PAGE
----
Is your pen stuck in a rut? Keyboard seem daunting? Writer’s block got you down? These ideas are a compilation of things I have done in my creative writing classes, in my writing groups, and by myself. These exercises are perfect for helping you get outta that rut and get some words down. They are each crafted to take between 5 and 15 minutes and are a great “Warm-up.”
They are perfect for the classroom or private use.
The Scene. Start by generating a setting. Write a list of things to describe this setting. Is it farmland? Is it a space ship? Is it past, present, or future? Try generating a scene you have never written about before. Think about all the details, is there a breeze? Is there a smell? Is the furniture comfortable? Are there security cameras? What is the light source? Whats the temperature? Whats the humidity? List every detail you can think of. If you are having difficulties setting your own scene hop online and type in “Landscapes” in Google or Yahoo. You’ll be surprised the images you see, and you can write up your list based on inspiration from that.
On your own: If you’re doing this exercise alone write down three different ideas on paper. Turn them over and choose one at random. Write a short story based on that setting of no more than 500 words, or no more than 5 minutes (whichever you prefer).
In the classroom: When your student’s have completed writing their setting have them pass it to the person sitting beside them. This becomes the challenge, your students will have begun their story in their own heads already, they will have probably gone as far as starting to imagine a character or a challenge with that setting. Give them 5 minutes or up to 500 words to write a story based on the new person’s setting. You can pass the setting around as much as you’d like. Perhaps even keep a “collection” of them in a shoe box for the next time one of your writer’s is stuck.
The 200 Word Challenge. This one is a LOT harder than you would think. Start with a simple three or four word sentence. For example: Mary pushed the button. Thomas cried out. Jim stepped back. Write this sentence as the first one of your story and make a complete story under 200 words that makes sense with the sentence. They can use whatever genre they want. The challenge is the short length of this, you will have to make every word count.
Emotionally Mundane. Get two shoe boxes, hats, or baskets. In one write down different emotions, these can be as simple as “Angry” or as complex as “Smoldering.” Some ideas: Hurried, harried, shy, giddy, snooty, embarrassed, sensual, lustful. In the other basket fill with mundane activities you do in every day life – be specific, slicing onions for burgers, scrubbing the bathtub, getting dressed, looking for your keys. At random draw an emotion and a mundane activity. In five minutes or less marry the two. It will be a challenge, since when is scrubbing a bathtub sexy?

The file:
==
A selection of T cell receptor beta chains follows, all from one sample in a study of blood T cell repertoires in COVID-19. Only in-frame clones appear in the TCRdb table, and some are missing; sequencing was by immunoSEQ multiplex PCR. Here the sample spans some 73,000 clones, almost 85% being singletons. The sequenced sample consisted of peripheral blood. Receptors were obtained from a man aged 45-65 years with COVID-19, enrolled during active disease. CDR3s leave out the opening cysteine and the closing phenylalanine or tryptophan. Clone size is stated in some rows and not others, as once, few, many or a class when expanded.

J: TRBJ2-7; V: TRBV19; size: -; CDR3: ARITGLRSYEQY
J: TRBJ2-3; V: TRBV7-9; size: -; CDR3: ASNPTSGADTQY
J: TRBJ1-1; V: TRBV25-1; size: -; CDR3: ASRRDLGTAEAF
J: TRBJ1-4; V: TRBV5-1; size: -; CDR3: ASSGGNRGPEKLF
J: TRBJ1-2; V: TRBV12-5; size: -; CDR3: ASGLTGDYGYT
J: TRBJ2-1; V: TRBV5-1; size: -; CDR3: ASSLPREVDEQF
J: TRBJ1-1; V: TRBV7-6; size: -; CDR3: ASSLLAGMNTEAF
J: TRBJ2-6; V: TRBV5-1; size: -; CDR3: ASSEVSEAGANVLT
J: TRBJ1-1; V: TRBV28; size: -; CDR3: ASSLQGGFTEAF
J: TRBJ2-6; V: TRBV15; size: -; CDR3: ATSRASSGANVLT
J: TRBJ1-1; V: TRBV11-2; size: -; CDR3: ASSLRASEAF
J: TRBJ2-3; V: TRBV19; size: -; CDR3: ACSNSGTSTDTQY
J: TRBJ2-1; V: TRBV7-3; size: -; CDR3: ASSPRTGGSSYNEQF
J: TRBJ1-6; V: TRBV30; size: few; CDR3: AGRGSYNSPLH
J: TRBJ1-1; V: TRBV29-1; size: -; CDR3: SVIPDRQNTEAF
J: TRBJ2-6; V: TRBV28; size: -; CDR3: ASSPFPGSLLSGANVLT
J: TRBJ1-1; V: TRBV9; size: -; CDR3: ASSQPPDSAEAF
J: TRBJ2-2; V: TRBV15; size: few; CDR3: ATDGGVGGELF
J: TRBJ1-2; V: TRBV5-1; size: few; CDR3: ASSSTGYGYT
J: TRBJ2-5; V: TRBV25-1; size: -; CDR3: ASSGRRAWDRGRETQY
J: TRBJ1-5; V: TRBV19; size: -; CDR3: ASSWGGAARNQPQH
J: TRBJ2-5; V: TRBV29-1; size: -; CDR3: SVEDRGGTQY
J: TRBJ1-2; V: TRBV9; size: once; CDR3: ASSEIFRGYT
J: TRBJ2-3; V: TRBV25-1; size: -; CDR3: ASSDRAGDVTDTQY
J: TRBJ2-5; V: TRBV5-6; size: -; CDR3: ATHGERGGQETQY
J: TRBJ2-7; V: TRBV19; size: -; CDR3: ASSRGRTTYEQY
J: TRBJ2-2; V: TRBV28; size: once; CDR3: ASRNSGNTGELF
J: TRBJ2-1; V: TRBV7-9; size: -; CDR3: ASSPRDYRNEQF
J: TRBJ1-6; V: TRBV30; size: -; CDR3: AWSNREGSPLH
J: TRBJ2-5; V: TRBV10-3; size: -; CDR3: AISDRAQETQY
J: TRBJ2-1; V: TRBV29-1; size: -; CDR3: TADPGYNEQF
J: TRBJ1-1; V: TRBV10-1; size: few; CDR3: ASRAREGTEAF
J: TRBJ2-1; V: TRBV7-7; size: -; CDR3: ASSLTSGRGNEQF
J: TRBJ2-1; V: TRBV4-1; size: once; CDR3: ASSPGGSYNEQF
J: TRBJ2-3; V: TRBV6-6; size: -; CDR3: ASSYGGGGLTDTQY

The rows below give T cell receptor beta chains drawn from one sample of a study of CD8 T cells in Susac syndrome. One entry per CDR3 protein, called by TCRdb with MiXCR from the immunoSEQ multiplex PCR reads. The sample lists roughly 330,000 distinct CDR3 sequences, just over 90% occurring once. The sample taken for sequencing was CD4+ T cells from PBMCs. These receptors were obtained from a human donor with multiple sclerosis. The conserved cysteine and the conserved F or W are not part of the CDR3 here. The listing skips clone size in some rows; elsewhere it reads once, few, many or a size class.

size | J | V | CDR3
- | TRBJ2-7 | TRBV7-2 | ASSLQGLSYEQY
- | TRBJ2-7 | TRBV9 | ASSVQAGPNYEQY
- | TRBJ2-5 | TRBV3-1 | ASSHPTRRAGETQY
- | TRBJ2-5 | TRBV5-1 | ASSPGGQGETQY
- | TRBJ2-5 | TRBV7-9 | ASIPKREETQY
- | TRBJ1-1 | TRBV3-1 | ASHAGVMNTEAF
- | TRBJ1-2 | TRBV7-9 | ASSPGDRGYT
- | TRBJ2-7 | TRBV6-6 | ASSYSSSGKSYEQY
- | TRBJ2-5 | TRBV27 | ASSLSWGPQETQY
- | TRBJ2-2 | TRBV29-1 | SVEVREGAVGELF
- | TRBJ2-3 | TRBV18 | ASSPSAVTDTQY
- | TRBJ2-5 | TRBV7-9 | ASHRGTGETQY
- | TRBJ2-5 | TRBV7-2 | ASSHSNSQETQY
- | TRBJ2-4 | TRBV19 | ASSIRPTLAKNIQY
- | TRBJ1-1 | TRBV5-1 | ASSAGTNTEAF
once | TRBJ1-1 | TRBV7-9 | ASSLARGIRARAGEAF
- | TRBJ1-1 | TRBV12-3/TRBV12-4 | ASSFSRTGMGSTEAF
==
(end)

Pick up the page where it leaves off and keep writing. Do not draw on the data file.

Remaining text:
The added challenge: Try hard to not write down the actual emotion or the actual activity. Instead of saying “Kayla was upset as she scrubbed the tub.” Show the scene and the emotion in such ways as you know what is going on without telling the reader what is. For example: Kayla rung the water from the sponge, her cheeks a vivid red. She felt the heat in her ears and fought to control the tears as she scrubbed at the hard water ring on the inside of the basin. She was grateful her back was to him as she felt a tear slip from her burning eyes. To stifle the sob she feared she’d let escape she turned the faucet on full to rinse. She leaned back and studied her work more harder than she had studied for her final medical exam.
The Box. On your own: This one is hard to do alone, but still possible. Start by going to the mall or a grocery store and people watch. Find a particularly interesting looking bag and person. Imagine what is in their bag? Is it for a child’s birthday? Is chicken noodle soup for a sick grandmother? Is it a heart ready for transplant? Maybe its a construction worker’s lunch. The most important thing is that you get this box to its owner. Write down the “adventure” of its delivery.
If your in the classroom: Get a box and put a single item in it. It could be anything you want, a toothbrush, a pine cone, etc. If you want to inspire an emotion try decorating the box. For example, make a cardboard box look old and ratty and put a piece of jewelry inside. Make the wooden box look beautiful with jewels and sparkles and put a piece of trash in it. You can vary the size, you can let your students handle it, you can let them smell it. Then set up the idea. This box needs to get to its owner and your writers must deliver it. You’ll be surprised who your students deliver to, and what is in the box.
The Creature. Collect some feathers, some hair clippings, some shiny “scale like” material, perhaps some flower petals, or a piece of leather or fur and display them together. Read the following to your students (or if you are by yourself read the following.)
WANTED: Unknown creature who has been eating the townsfolk! Reward $50,000. No one has seen the creature and lived, our only clues are the things left in its wake!
And show your students the collection. Their assignment is to detail their “capture” of the creature. And what the creature looks like.
While its very possible that none of these “shorts” will be used in your day to day or more serious writing its a good idea to start just letting your creative juices flow, and I hope these ideas have helped with that. Besides, you never know when you just might need a feathered furry creature to come eat your townsfolk!